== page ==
o For S/MIME secured bodies, assure that the peer's URI (address-of- o For S/MIME secured bodies, assure that the peer's URI (address-of-
record, as per RFC 3261 [3] section 23.3) appears in the record, as per RFC 3261 [3] section 23.3) appears in the
subjectAltName of the peer's certifcate as a subjectAltName of the peer's certifcate as a
uniformResourceIdentifier field. uniformResourceIdentifier field.
o For TLS, assure that the peer's hostname appears as described in o For TLS, assure that the peer's hostname appears as described in
Draft SIP Domain Certs [17]. Also: RFC 5922 [16]. Also:
* assure an exact match in a dNSName entry in the subjectAltName * assure an exact match in a dNSName entry in the subjectAltName
if there are any dNSNames in the subjectAltName. Wildcard if there are any dNSNames in the subjectAltName. Wildcard
matching is not allowed against these dNSName entries. See matching is not allowed against these dNSName entries. See
section 7.1 of Draft SIP Domain Certs [17]. section 7.1 of RFC 5922 [16].
* assure that the most specific CommonName in the Subject field * assure that the most specific CommonName in the Subject field
matches if there are no dNSName entries in the subjectAltName matches if there are no dNSName entries in the subjectAltName
at all (which is not the same as there being no matching at all (which is not the same as there being no matching
dNSName entries). This match can be either exact, or against dNSName entries). This match can be either exact, or against
an entry that uses the wildcard matching character '*' an entry that uses the wildcard matching character '*'
The peer's hostname is discovered from the initial DNS query in The peer's hostname is discovered from the initial DNS query in
the server location process RFC 3263 [4]. the server location process RFC 3263 [4].
o IP addresses can appear in subjectAltName (RFC 5280 [15]) of the o IP addresses can appear in subjectAltName (RFC 5280 [14]) of the
peer's certificate, e.g. "IP:192.168.0.1". Note that if IP peer's certificate, e.g. "IP:192.168.0.1". Note that if IP
addresses are used in subjectAltName, there are important addresses are used in subjectAltName, there are important
ramifications regarding the use of Record-Route headers that also ramifications regarding the use of Record-Route headers that also
need to be considered. See section 7.5 of Draft SIP Domain Certs need to be considered. See section 7.5 of RFC 5922 [16]. Use of
[17]. Use of IP addresses instead of domain names is inadvisable. IP addresses instead of domain names is inadvisable.
For each of these tests, an implementation will proceed past the For each of these tests, an implementation will proceed past the
verification point only if the certificate is "good". S/MIME verification point only if the certificate is "good". S/MIME
protected requests presenting bad certificate data will be rejected. protected requests presenting bad certificate data will be rejected.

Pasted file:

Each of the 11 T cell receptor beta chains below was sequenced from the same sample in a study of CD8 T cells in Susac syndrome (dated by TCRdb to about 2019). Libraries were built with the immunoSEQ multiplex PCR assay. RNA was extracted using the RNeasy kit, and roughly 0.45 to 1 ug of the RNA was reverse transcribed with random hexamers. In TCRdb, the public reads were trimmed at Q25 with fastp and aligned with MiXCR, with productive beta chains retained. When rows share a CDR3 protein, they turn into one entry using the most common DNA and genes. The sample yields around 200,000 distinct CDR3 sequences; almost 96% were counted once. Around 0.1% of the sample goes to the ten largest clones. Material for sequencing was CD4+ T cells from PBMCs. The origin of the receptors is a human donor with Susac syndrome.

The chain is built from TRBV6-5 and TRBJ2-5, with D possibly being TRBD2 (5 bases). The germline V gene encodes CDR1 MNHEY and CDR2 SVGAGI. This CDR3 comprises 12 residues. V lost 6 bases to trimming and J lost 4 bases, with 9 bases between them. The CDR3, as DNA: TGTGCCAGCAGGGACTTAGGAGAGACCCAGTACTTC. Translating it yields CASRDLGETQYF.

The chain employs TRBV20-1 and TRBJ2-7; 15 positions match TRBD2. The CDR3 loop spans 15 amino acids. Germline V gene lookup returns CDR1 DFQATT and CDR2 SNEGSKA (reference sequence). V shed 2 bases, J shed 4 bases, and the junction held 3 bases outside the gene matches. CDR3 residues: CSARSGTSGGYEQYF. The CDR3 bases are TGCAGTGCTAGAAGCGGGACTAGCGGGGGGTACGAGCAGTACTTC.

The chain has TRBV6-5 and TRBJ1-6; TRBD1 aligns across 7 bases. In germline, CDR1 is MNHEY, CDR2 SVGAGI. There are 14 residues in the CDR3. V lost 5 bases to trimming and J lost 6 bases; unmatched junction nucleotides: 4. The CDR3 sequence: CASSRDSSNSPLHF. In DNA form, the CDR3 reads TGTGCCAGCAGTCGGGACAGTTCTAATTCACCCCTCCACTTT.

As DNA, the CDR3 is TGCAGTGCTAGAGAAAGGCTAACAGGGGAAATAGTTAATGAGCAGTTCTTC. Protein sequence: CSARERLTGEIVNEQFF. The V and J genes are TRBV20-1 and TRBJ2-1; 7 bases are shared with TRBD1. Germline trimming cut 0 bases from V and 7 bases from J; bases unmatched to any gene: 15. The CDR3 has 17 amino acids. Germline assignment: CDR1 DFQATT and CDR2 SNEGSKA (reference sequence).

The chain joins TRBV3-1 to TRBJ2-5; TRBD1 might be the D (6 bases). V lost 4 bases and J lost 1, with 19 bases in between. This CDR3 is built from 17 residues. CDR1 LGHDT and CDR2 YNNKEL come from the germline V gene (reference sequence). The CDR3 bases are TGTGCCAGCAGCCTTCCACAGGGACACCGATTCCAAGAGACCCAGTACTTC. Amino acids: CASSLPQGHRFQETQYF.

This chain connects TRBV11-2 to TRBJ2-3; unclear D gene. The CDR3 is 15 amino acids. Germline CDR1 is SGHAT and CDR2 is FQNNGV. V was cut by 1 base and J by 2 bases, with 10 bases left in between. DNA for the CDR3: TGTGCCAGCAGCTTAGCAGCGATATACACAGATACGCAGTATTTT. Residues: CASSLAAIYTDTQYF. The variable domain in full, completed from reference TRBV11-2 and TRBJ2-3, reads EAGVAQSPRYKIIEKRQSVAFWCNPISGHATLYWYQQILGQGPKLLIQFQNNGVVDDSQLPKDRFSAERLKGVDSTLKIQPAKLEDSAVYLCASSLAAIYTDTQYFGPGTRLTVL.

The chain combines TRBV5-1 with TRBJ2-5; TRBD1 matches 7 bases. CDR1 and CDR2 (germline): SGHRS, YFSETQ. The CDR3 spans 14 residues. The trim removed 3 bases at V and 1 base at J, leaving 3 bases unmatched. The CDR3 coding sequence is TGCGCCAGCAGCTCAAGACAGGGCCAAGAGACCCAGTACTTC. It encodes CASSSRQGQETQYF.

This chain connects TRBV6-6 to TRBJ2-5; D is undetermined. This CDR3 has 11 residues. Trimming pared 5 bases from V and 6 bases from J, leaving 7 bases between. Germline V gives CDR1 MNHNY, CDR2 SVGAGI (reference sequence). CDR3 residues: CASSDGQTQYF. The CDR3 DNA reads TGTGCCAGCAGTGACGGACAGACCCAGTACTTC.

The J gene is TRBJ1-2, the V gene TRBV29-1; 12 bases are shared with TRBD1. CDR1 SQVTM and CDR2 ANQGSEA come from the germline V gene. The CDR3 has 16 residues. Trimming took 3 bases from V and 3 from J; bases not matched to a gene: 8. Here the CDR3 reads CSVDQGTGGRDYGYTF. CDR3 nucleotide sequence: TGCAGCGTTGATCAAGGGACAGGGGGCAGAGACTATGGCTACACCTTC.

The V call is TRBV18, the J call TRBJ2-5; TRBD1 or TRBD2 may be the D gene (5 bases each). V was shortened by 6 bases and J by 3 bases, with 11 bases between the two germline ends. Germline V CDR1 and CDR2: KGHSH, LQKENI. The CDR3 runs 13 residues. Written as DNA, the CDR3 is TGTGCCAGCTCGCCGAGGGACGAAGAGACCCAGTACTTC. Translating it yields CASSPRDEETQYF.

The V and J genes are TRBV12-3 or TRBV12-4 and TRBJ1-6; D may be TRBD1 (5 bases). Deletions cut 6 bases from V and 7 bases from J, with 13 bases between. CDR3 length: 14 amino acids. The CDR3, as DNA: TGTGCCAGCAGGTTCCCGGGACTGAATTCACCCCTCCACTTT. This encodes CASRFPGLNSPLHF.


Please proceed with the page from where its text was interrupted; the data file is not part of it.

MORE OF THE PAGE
S/MIME protected responses presenting bad certificate information S/MIME protected responses presenting bad certificate information
will be ignored. TLS connections involving bad certificate data will will be ignored. TLS connections involving bad certificate data will
not be completed. not be completed.
1. S/MIME : Good peer certificate 1. S/MIME : Good peer certificate
2. S/MIME : Bad peer certificate (peer URI does not appear in 2. S/MIME : Bad peer certificate (peer URI does not appear in
skipping to change at page 32, line 4 skipping to change at page 31, line 4
No IANA actions are required. No IANA actions are required.
8. Acknowledgments 8. Acknowledgments
Many thanks to the developers of all the open source software used to Many thanks to the developers of all the open source software used to
create these call flows. This includes the underlying crypto and TLS create these call flows. This includes the underlying crypto and TLS
software used from openssl.org, the SIP stack from software used from openssl.org, the SIP stack from
www.resiprocate.org, and the SIMPLE IMPP agent from www.sipimp.org. www.resiprocate.org, and the SIMPLE IMPP agent from www.sipimp.org.
The TLS flow dumps were done with SSLDump from The TLS flow dumps were done with SSLDump from
http://www.rtfm.com/ssldump. The book "SSL and TLS" [22] was a huge http://www.rtfm.com/ssldump. The book "SSL and TLS" [21] was a huge
help in developing the code for these flows. It's sad there is no help in developing the code for these flows. It's sad there is no
second edition. second edition.
Thanks to Jim Schaad, Russ Housley, Eric Rescorla, Dan Wing, Tat Thanks to Jim Schaad, Russ Housley, Eric Rescorla, Dan Wing, Tat
Chan, and Lyndsay Campbell who all helped find and correct mistakes Chan, and Lyndsay Campbell who all helped find and correct mistakes
in this document. in this document.
Vijay Gurbani and Alan Jeffrey contributed much of the additional Vijay Gurbani and Alan Jeffrey contributed much of the additional
test scenario content. test scenario content.
skipping to change at page 32, line 32 skipping to change at page 31, line 32
securely. securely.
This document recommends some things that implementers might test or This document recommends some things that implementers might test or